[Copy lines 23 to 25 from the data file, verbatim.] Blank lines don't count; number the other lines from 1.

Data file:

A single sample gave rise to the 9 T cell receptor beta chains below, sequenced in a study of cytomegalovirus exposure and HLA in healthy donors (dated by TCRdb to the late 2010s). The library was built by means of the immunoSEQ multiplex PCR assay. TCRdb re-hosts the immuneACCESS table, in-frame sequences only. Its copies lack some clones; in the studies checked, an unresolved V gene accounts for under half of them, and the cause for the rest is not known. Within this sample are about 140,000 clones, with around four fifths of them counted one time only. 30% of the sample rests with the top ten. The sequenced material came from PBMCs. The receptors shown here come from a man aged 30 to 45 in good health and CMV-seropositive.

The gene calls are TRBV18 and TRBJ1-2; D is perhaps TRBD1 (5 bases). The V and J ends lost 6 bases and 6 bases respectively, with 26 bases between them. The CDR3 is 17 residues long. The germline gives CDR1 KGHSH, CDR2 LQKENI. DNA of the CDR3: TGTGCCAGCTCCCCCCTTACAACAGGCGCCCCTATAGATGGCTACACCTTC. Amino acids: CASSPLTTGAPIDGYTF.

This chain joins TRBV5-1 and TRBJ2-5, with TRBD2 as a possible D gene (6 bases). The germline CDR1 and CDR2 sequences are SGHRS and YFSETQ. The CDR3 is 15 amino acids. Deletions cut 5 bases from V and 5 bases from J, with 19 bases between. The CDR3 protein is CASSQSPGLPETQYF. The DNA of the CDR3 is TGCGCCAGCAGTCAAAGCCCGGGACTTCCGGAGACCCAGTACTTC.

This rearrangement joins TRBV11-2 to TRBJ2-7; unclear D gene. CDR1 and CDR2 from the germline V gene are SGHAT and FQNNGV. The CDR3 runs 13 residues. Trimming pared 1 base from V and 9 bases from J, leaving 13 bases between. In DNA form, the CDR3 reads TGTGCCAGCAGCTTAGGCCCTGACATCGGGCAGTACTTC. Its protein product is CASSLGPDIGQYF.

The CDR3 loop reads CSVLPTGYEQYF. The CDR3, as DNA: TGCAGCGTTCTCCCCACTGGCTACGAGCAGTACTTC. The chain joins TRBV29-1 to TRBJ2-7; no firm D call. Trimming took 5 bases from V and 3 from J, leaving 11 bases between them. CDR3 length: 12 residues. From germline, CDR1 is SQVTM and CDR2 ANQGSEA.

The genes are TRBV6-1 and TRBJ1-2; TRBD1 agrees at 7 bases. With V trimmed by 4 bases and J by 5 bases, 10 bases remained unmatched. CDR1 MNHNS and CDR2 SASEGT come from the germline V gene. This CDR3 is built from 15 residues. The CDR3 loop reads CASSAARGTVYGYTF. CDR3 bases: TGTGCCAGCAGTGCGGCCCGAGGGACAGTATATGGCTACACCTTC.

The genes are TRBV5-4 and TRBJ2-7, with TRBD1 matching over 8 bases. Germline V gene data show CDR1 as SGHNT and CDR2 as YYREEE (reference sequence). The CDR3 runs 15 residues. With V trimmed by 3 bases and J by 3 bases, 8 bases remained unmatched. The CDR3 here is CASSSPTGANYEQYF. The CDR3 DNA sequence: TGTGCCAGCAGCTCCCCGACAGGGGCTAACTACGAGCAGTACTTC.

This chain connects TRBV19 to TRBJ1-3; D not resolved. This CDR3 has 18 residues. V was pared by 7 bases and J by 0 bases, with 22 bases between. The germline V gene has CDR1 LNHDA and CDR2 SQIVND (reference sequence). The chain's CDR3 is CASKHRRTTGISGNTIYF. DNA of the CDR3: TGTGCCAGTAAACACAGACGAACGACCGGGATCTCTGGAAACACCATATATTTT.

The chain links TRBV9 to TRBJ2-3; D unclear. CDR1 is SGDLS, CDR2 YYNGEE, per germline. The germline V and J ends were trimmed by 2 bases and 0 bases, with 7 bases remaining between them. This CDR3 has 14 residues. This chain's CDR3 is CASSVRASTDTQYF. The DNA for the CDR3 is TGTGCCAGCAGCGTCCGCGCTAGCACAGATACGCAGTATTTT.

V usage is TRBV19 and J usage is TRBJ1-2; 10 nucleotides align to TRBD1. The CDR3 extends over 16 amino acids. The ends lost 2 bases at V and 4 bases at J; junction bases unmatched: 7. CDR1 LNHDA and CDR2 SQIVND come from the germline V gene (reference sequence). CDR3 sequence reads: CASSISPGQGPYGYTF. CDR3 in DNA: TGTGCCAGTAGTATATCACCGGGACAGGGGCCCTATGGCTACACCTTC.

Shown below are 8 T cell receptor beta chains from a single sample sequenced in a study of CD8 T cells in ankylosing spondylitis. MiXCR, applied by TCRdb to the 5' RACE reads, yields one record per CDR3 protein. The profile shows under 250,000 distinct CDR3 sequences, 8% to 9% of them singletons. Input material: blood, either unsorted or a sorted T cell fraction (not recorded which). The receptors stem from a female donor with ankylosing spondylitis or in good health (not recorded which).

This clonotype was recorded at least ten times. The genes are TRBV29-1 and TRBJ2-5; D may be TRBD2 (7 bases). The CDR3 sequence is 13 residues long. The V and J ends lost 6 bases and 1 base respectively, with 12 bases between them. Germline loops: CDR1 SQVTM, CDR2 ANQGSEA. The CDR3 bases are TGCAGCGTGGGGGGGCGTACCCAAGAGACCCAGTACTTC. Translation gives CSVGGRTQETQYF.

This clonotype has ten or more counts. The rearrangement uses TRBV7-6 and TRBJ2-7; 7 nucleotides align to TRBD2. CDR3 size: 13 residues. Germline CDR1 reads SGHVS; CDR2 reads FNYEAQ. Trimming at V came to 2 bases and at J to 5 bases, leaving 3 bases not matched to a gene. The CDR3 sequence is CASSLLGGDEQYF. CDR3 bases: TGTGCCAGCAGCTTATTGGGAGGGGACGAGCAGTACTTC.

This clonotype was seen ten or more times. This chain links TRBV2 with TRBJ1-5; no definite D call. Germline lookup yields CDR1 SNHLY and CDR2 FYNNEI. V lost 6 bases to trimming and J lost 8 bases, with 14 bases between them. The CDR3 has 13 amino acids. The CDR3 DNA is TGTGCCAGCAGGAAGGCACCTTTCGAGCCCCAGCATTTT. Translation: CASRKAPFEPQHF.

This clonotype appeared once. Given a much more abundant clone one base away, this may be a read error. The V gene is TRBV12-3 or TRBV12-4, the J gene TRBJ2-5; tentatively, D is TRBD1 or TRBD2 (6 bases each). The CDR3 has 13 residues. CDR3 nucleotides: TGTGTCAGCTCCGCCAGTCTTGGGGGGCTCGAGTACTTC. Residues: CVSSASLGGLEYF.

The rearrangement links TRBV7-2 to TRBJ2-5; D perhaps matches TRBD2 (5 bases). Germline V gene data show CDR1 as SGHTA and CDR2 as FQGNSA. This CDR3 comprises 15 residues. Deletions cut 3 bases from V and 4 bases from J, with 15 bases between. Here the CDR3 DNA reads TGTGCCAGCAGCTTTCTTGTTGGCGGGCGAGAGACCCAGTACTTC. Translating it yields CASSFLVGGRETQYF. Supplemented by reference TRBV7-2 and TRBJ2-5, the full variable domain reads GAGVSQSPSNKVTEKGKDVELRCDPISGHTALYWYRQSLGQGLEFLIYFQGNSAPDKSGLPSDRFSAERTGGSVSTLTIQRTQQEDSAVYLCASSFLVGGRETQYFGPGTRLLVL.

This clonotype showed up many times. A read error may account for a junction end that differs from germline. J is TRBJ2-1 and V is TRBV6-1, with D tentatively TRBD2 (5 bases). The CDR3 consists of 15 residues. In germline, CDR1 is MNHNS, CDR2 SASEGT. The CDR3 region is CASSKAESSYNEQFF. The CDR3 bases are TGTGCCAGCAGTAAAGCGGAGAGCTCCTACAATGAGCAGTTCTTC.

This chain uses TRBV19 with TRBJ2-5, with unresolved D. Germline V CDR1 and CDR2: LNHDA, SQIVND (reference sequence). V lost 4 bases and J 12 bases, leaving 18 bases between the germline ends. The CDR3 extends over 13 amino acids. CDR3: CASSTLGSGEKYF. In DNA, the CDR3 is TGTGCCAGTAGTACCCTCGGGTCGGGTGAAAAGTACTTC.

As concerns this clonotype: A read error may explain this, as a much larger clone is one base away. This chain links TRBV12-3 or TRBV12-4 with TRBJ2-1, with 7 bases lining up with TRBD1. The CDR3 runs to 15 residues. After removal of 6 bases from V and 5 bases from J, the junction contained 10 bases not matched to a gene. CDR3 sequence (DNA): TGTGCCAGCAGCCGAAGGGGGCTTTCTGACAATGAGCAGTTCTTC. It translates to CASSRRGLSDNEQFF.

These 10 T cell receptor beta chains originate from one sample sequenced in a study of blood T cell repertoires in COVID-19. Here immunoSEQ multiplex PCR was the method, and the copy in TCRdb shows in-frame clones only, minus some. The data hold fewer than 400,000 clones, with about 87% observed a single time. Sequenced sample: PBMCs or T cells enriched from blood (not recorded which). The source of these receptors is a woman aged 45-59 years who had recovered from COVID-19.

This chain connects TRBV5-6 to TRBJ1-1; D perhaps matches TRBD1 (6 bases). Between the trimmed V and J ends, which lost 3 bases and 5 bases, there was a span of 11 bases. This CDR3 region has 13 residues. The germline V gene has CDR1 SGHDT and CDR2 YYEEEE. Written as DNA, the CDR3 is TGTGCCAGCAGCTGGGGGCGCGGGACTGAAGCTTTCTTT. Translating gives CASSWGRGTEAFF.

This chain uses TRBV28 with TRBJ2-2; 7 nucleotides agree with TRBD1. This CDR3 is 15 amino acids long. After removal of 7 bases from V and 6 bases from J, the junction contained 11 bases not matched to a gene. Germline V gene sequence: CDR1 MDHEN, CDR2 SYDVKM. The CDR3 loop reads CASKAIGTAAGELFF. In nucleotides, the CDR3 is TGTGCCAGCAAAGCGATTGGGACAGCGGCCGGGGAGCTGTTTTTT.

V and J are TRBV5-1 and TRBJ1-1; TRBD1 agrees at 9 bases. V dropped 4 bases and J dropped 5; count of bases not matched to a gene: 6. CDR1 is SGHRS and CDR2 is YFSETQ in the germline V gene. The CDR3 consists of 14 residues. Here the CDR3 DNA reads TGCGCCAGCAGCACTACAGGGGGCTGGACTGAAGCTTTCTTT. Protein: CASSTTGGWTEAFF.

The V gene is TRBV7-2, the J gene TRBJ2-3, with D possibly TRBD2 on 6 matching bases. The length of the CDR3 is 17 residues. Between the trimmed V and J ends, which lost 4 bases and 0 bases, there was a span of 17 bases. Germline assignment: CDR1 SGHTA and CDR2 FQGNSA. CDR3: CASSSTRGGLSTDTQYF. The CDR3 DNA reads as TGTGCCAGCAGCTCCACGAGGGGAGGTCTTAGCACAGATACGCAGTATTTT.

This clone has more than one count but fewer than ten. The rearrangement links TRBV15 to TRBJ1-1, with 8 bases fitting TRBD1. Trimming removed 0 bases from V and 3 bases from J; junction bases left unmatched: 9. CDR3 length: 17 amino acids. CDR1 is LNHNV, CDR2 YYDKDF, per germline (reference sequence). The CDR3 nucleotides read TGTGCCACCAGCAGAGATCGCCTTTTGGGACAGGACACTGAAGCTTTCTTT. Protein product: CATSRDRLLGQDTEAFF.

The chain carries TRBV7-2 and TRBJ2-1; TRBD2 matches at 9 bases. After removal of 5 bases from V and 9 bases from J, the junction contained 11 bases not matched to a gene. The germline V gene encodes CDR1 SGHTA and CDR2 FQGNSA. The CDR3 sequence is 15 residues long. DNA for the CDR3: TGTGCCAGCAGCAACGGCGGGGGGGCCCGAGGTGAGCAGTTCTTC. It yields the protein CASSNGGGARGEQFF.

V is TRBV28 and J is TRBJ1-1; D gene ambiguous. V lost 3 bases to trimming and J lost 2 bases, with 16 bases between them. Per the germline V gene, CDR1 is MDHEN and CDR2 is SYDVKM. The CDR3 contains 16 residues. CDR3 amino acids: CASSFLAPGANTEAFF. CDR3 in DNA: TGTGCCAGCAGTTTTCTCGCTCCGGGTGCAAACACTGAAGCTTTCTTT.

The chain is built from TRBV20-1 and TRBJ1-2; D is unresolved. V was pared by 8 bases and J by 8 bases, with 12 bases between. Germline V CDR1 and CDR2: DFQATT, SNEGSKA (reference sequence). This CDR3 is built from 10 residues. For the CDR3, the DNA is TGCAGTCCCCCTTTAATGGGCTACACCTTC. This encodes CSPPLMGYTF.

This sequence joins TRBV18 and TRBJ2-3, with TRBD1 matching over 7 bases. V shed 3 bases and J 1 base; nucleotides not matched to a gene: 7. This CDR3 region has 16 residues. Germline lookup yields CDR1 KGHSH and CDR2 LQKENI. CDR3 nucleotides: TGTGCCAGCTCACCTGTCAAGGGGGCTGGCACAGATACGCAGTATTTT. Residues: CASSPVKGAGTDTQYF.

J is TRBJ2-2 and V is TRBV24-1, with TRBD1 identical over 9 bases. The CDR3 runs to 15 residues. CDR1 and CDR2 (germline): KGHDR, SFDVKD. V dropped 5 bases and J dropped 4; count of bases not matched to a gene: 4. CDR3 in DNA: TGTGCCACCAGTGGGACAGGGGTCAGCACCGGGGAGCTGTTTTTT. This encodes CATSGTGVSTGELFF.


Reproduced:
V and J are TRBV5-1 and TRBJ1-1; TRBD1 agrees at 9 bases. V dropped 4 bases and J dropped 5; count of bases not matched to a gene: 6. CDR1 is SGHRS and CDR2 is YFSETQ in the germline V gene. The CDR3 consists of 14 residues. Here the CDR3 DNA reads TGCGCCAGCAGCACTACAGGGGGCTGGACTGAAGCTTTCTTT. Protein: CASSTTGGWTEAFF.

The V gene is TRBV7-2, the J gene TRBJ2-3, with D possibly TRBD2 on 6 matching bases. The length of the CDR3 is 17 residues. Between the trimmed V and J ends, which lost 4 bases and 0 bases, there was a span of 17 bases. Germline assignment: CDR1 SGHTA and CDR2 FQGNSA. CDR3: CASSSTRGGLSTDTQYF. The CDR3 DNA reads as TGTGCCAGCAGCTCCACGAGGGGAGGTCTTAGCACAGATACGCAGTATTTT.

This clone has more than one count but fewer than ten. The rearrangement links TRBV15 to TRBJ1-1, with 8 bases fitting TRBD1. Trimming removed 0 bases from V and 3 bases from J; junction bases left unmatched: 9. CDR3 length: 17 amino acids. CDR1 is LNHNV, CDR2 YYDKDF, per germline (reference sequence). The CDR3 nucleotides read TGTGCCACCAGCAGAGATCGCCTTTTGGGACAGGACACTGAAGCTTTCTTT. Protein product: CATSRDRLLGQDTEAFF.